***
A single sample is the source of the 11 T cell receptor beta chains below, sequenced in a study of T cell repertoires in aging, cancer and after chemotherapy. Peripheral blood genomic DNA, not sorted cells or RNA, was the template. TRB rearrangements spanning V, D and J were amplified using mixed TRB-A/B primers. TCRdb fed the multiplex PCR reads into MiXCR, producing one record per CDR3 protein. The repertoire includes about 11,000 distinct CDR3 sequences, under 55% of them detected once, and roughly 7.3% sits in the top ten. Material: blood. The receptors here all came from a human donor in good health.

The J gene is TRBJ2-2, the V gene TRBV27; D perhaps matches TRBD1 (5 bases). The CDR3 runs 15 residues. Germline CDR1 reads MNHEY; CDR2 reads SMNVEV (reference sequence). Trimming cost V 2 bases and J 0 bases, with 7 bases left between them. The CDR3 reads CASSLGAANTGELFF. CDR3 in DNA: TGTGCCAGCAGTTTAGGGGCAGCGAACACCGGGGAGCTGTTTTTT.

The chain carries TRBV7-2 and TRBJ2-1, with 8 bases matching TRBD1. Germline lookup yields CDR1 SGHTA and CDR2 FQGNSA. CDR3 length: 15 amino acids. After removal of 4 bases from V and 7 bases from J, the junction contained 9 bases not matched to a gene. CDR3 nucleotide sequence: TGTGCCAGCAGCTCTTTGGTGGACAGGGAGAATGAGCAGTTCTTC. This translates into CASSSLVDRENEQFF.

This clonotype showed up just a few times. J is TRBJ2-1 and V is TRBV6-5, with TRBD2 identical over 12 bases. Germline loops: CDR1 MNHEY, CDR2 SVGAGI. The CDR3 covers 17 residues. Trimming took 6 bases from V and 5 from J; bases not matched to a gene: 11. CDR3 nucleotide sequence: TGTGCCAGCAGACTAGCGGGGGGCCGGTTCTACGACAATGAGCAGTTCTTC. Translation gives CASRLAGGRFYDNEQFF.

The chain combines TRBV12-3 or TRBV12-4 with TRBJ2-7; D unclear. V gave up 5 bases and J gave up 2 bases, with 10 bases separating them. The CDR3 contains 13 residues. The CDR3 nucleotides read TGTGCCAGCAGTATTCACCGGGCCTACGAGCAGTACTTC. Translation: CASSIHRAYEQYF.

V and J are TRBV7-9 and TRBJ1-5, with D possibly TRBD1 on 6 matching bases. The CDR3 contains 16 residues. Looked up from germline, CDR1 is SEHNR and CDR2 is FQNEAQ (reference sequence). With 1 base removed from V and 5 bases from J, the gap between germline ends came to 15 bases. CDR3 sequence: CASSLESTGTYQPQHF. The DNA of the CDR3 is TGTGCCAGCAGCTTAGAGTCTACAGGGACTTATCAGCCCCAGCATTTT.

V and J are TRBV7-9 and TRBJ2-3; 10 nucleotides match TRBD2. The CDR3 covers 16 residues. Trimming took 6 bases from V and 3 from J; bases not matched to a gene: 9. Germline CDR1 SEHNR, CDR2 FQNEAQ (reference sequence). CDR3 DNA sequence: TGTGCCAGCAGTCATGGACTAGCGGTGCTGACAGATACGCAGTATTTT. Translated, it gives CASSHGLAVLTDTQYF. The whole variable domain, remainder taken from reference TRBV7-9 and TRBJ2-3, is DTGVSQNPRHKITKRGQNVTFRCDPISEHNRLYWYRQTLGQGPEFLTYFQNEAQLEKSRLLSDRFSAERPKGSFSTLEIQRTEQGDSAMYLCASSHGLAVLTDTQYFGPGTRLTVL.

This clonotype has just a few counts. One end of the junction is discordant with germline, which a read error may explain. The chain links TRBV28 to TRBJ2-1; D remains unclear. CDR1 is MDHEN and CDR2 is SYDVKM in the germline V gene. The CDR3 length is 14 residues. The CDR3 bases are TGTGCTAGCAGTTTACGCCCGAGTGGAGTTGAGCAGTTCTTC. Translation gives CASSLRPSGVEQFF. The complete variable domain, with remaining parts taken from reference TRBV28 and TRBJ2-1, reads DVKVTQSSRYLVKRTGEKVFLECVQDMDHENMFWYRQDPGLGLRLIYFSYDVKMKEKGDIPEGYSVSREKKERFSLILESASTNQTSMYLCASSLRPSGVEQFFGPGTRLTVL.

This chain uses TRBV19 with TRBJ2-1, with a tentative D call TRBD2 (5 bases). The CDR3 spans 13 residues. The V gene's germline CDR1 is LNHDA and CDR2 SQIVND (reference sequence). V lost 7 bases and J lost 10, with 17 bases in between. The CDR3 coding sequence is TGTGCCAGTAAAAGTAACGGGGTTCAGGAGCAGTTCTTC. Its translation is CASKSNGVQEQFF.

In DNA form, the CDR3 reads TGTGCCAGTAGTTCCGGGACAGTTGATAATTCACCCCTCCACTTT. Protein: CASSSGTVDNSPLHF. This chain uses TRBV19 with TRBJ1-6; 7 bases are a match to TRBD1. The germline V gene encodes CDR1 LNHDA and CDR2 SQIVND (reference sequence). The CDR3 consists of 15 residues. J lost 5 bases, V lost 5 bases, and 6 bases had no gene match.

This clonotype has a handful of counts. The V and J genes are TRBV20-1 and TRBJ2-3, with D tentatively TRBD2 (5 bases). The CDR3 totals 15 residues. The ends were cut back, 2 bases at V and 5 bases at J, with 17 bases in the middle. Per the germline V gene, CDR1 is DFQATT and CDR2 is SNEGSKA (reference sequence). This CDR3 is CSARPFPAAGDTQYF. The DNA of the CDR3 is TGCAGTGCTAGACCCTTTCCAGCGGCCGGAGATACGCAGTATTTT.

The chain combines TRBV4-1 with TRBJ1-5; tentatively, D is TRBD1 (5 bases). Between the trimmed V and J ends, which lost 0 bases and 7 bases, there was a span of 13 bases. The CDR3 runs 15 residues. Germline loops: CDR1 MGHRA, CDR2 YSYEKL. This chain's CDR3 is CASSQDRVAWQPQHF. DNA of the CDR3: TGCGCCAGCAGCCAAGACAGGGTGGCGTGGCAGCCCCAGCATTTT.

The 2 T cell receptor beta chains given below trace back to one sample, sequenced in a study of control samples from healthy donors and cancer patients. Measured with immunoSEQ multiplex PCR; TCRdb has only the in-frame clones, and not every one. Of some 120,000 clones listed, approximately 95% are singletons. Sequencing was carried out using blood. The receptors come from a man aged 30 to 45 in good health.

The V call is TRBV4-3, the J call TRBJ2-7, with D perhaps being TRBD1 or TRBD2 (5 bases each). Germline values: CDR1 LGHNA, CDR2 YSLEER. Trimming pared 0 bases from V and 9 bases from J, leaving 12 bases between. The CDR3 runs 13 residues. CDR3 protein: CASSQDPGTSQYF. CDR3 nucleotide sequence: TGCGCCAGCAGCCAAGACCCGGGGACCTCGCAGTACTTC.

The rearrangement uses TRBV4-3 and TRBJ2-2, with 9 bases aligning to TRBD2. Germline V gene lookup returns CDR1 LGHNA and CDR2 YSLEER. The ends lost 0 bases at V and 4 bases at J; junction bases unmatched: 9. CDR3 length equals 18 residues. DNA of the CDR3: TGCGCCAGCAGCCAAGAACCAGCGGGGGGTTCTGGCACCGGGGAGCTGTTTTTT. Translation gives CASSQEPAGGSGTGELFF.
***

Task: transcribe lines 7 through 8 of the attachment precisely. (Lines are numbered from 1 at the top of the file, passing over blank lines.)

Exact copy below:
V and J are TRBV7-9 and TRBJ2-3; 10 nucleotides match TRBD2. The CDR3 covers 16 residues. Trimming took 6 bases from V and 3 from J; bases not matched to a gene: 9. Germline CDR1 SEHNR, CDR2 FQNEAQ (reference sequence). CDR3 DNA sequence: TGTGCCAGCAGTCATGGACTAGCGGTGCTGACAGATACGCAGTATTTT. Translated, it gives CASSHGLAVLTDTQYF. The whole variable domain, remainder taken from reference TRBV7-9 and TRBJ2-3, is DTGVSQNPRHKITKRGQNVTFRCDPISEHNRLYWYRQTLGQGPEFLTYFQNEAQLEKSRLLSDRFSAERPKGSFSTLEIQRTEQGDSAMYLCASSHGLAVLTDTQYFGPGTRLTVL.

This clonotype has just a few counts. One end of the junction is discordant with germline, which a read error may explain. The chain links TRBV28 to TRBJ2-1; D remains unclear. CDR1 is MDHEN and CDR2 is SYDVKM in the germline V gene. The CDR3 length is 14 residues. The CDR3 bases are TGTGCTAGCAGTTTACGCCCGAGTGGAGTTGAGCAGTTCTTC. Translation gives CASSLRPSGVEQFF. The complete variable domain, with remaining parts taken from reference TRBV28 and TRBJ2-1, reads DVKVTQSSRYLVKRTGEKVFLECVQDMDHENMFWYRQDPGLGLRLIYFSYDVKMKEKGDIPEGYSVSREKKERFSLILESASTNQTSMYLCASSLRPSGVEQFFGPGTRLTVL.